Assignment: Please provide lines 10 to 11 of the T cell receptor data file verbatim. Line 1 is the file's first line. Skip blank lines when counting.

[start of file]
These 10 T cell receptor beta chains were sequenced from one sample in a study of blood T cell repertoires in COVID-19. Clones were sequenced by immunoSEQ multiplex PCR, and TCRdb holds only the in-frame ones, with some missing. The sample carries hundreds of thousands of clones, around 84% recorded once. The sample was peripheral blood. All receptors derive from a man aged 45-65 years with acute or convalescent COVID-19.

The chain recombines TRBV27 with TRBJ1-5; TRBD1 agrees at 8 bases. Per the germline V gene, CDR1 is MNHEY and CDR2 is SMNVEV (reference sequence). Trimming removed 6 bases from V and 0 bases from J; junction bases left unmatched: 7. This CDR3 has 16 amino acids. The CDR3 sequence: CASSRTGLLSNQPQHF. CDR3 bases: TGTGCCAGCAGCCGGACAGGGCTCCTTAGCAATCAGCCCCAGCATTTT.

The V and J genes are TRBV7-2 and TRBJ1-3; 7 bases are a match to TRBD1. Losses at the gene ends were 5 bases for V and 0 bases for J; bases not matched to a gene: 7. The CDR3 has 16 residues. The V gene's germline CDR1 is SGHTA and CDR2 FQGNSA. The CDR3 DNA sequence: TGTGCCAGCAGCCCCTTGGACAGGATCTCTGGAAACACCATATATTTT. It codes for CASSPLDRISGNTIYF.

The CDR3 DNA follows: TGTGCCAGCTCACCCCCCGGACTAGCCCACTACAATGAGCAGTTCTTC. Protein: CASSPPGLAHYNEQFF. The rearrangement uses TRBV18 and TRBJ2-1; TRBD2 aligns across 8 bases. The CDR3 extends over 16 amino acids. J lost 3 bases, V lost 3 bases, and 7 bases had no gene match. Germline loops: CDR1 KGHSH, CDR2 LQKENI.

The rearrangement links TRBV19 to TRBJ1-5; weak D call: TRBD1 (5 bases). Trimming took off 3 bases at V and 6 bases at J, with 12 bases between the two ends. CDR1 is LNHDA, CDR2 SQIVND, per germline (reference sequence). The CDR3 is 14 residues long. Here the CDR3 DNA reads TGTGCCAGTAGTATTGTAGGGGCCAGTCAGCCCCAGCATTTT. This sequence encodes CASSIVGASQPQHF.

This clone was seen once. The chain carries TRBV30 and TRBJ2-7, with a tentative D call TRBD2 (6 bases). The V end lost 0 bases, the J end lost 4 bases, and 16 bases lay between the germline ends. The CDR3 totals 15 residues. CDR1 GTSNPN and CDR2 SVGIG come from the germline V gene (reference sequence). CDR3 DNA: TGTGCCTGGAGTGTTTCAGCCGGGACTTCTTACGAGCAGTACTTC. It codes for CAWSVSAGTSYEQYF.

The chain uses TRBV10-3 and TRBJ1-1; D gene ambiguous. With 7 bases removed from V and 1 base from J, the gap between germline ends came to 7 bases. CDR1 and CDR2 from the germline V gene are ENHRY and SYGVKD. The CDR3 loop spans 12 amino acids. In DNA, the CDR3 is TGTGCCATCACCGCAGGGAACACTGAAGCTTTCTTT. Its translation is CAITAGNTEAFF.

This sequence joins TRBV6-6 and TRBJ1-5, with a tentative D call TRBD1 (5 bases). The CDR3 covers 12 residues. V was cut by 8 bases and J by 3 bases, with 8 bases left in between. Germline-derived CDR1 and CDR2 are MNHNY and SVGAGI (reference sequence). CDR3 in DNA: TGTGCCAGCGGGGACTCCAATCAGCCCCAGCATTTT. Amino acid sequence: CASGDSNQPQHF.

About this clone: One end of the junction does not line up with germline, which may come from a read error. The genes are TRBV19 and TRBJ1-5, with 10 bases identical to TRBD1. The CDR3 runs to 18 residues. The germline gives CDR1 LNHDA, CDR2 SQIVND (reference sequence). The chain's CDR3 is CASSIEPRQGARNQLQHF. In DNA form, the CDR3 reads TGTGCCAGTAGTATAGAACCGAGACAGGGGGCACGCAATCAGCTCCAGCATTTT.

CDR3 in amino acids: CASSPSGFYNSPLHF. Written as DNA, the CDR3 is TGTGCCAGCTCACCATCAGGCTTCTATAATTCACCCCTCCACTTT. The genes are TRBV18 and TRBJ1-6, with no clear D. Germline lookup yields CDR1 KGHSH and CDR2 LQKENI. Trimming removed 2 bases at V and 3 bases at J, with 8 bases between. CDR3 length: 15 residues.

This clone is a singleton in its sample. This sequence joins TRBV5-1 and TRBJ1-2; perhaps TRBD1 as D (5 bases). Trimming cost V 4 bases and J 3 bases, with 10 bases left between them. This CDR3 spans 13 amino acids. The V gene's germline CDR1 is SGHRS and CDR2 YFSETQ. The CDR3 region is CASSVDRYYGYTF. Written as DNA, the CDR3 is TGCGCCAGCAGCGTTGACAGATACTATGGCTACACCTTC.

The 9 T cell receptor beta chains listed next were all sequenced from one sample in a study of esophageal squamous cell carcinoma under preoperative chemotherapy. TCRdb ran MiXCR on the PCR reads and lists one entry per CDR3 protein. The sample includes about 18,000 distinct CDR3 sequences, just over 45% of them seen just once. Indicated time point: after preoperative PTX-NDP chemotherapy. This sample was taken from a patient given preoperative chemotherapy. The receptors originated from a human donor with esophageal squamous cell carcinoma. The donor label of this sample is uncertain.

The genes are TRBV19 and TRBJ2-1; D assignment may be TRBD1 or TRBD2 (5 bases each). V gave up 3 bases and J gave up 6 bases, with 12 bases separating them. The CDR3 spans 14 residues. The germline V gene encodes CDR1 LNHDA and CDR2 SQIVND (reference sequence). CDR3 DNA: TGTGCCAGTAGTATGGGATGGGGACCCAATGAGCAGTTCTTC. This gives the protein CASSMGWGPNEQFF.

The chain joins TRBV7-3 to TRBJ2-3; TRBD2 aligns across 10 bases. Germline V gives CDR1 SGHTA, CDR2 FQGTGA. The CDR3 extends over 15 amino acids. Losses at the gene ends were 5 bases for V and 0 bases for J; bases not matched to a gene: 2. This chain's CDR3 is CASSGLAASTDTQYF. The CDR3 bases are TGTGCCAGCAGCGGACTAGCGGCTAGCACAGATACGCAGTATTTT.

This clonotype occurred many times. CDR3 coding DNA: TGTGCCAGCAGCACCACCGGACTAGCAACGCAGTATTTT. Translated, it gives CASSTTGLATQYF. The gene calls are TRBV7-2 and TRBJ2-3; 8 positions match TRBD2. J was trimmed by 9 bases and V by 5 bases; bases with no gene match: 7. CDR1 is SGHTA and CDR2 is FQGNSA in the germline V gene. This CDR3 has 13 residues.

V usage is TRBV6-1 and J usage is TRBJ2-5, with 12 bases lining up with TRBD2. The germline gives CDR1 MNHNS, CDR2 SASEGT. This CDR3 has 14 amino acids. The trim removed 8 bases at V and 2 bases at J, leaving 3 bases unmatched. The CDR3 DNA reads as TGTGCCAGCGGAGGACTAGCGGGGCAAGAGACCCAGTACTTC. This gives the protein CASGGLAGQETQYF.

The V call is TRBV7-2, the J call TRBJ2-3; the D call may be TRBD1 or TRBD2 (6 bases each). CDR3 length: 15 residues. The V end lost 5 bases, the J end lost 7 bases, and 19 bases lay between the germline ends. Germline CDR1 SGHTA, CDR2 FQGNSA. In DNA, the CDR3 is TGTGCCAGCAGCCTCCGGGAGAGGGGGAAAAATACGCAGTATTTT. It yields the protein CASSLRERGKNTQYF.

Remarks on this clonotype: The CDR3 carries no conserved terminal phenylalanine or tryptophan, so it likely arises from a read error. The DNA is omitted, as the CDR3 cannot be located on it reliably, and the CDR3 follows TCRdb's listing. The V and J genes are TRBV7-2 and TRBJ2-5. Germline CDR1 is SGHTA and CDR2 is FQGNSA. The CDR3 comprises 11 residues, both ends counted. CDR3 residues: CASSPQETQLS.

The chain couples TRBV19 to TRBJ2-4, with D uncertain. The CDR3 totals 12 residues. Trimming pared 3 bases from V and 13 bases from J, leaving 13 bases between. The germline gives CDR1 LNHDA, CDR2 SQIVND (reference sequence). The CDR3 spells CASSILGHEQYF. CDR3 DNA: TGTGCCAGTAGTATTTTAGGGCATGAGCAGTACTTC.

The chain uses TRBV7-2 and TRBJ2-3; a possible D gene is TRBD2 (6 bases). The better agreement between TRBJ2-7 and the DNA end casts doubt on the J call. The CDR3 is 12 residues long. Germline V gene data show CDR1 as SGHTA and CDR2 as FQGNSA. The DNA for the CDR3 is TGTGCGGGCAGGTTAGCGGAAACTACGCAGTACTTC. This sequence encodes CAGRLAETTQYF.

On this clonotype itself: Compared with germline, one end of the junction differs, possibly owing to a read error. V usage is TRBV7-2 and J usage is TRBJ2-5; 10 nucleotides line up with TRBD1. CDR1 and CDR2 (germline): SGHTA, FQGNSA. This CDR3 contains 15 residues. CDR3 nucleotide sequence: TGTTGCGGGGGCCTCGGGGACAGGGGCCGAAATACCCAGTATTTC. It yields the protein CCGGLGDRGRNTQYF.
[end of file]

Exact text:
CDR3 in amino acids: CASSPSGFYNSPLHF. Written as DNA, the CDR3 is TGTGCCAGCTCACCATCAGGCTTCTATAATTCACCCCTCCACTTT. The genes are TRBV18 and TRBJ1-6, with no clear D. Germline lookup yields CDR1 KGHSH and CDR2 LQKENI. Trimming removed 2 bases at V and 3 bases at J, with 8 bases between. CDR3 length: 15 residues.

This clone is a singleton in its sample. This sequence joins TRBV5-1 and TRBJ1-2; perhaps TRBD1 as D (5 bases). Trimming cost V 4 bases and J 3 bases, with 10 bases left between them. This CDR3 spans 13 amino acids. The V gene's germline CDR1 is SGHRS and CDR2 YFSETQ. The CDR3 region is CASSVDRYYGYTF. Written as DNA, the CDR3 is TGCGCCAGCAGCGTTGACAGATACTATGGCTACACCTTC.